“We hope the more scrutiny there is in this category, the better we will look,” Tomc told NutraIngredients-USA.
CS Sciences, based in San Diego, CA, is one of the older players in the still nascent category of cannabidiol-containing nutritional products. It was formerly known as CannaVest and now includes a pharmaceutical division. The company bills itself as the top selling brand of CBD oil products.
Line of supplements including gummies
The company, through its consumer facing arm pluscbdoil.com, sells a variety of products marketed as dietary supplements. These include softgel encapsulated products in two concentrations, one delivering 10 mg of CBD per serving with another delivery 15 mg. And the company has oil products in dropper bottles (at the moment the most common delivery mode in the category), as well as hardshell capsules and an oral spray.
The company also debuted a new category at the recent SupplySide West trade show in Las Vegas, NV when it debuted a new line of CBD containing gummies.
Mindful of the regulatory impediments of the ingredient category, Tomc said the company is staying away from any marketing messaging characterizing the new products as ‘fun,’ on the idea that that could make it look as if these confection-like products might be aimed at children.
Seed to shelf traceability
Unlike some marketers of CBD products, CV Sciences is forthright about how much CBD is delivered in each serving, which varies depending on delivery mode. The dosages range from 15 mg on the high end down to 2 mg for one of the liquid products.
Another thing that Tomc said sets CV Sciences apart is its transparency about its supply chain. The company sources its hemp from strains that are genetically distinct from the strains of Cannabis sativa that end up in the medical marijuana or recreational cannabis trades.
“We have full traceability from seed to shelf. We use certified agricultural strains meant for food and fiber. There is a SNP difference between agricultural food and fiber strains and the drug varieties of hemp,” he said.
Being up front about where CBD comes from
Tomc said this allows CV Sciences to not beat about the bush when it comes to where its CBD comes from. It’s a commonly known fact but one rarely discussed by CBD purveyors that the molecule is concentrated in the parts of the plant that are specified in the cannabis schedule one listing maintained by the Drug Enforcement Administration.
CV Sciences argues that sourcing from a strain already certified and genetically coded to have compliantly low amounts of THC (the narcotic fraction of the plant) allows it to be up front about its sourcing. Therefore, the product labels say: “Hemp Oil (Aerial Plant Parts).”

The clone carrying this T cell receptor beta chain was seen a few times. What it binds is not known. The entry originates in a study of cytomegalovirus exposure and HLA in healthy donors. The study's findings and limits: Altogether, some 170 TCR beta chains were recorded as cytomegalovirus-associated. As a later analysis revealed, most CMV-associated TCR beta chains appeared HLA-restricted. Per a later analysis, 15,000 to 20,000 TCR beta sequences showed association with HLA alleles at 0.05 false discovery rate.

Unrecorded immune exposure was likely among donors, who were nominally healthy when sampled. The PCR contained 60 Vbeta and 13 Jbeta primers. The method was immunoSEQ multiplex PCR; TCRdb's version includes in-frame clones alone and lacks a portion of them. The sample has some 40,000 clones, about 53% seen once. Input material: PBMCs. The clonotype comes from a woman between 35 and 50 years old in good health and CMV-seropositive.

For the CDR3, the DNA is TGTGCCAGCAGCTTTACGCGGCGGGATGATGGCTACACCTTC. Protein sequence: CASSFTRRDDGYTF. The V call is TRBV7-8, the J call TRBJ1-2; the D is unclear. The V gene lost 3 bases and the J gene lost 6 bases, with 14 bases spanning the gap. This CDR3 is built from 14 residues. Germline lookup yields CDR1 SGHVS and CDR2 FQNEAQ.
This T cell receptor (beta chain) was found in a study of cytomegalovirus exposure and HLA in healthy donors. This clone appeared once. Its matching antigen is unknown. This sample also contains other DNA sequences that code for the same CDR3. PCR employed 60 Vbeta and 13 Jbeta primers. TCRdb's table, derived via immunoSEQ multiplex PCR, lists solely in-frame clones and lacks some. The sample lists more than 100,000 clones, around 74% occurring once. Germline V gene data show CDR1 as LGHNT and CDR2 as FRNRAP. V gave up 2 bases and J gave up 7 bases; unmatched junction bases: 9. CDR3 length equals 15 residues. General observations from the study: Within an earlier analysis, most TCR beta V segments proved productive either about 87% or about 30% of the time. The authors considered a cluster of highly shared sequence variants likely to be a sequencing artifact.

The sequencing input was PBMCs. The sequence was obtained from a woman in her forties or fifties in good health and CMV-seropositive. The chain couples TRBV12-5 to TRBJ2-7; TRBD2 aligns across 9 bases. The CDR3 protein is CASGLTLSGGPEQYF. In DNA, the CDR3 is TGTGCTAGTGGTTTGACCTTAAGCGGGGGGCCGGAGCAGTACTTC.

Tomc said this transparency helps set CV Sciences apart. An Internet search on the differences between hemp seed oil and ‘CBD oil’ will bring up a wealth of conflicting and confusing information. Tomc said his company’s goal is to set the matter straight.
GRAS self affirmation
Tomc said his company is committed enough to an above board strategy to invest in what appears to be the first GRAS self affirmation for a CBD material. The regulatory landscape for CBD is littered with pitfalls, and Tomc said his company believes this ground-breaking action will help smooth some of those over.
“GRAS self-affirmation conducted independently of the FDA allows CV Sciences to use our hemp ingredient not listed in the CFR. We have established foundational safety data and intend to expand our GRAS dossier,” he said.
“Establishing that our hemp extract is recognized as GRAS allows CV Sciences to commercialize this exciting novel ingredient. Our work represents a historically significant milestone and a remarkable development after decades of hemp prohibition and misunderstanding. The hemp tide has turned. We actually changed the landscape, we changed people’s minds,” Tomc concluded.
FDA, when contacted by NutraIngredients-USA about the CV Sciences GRAS self affirmation, responded with this statement:
“We are aware of the statement made by CV Sciences. CV Sciences has not submitted to the FDA any information for review concerning their statement. Therefore, we cannot offer any comment on their conclusion. The FDA has not considered the GRAS status of cannabidiol (CBD), in part because of the agency’s view that adding CBD to food in interstate commerce is unlawful under Section 301(ll) of the Food, Drug, and Cosmetic Act. A discussion of this view can be found here.”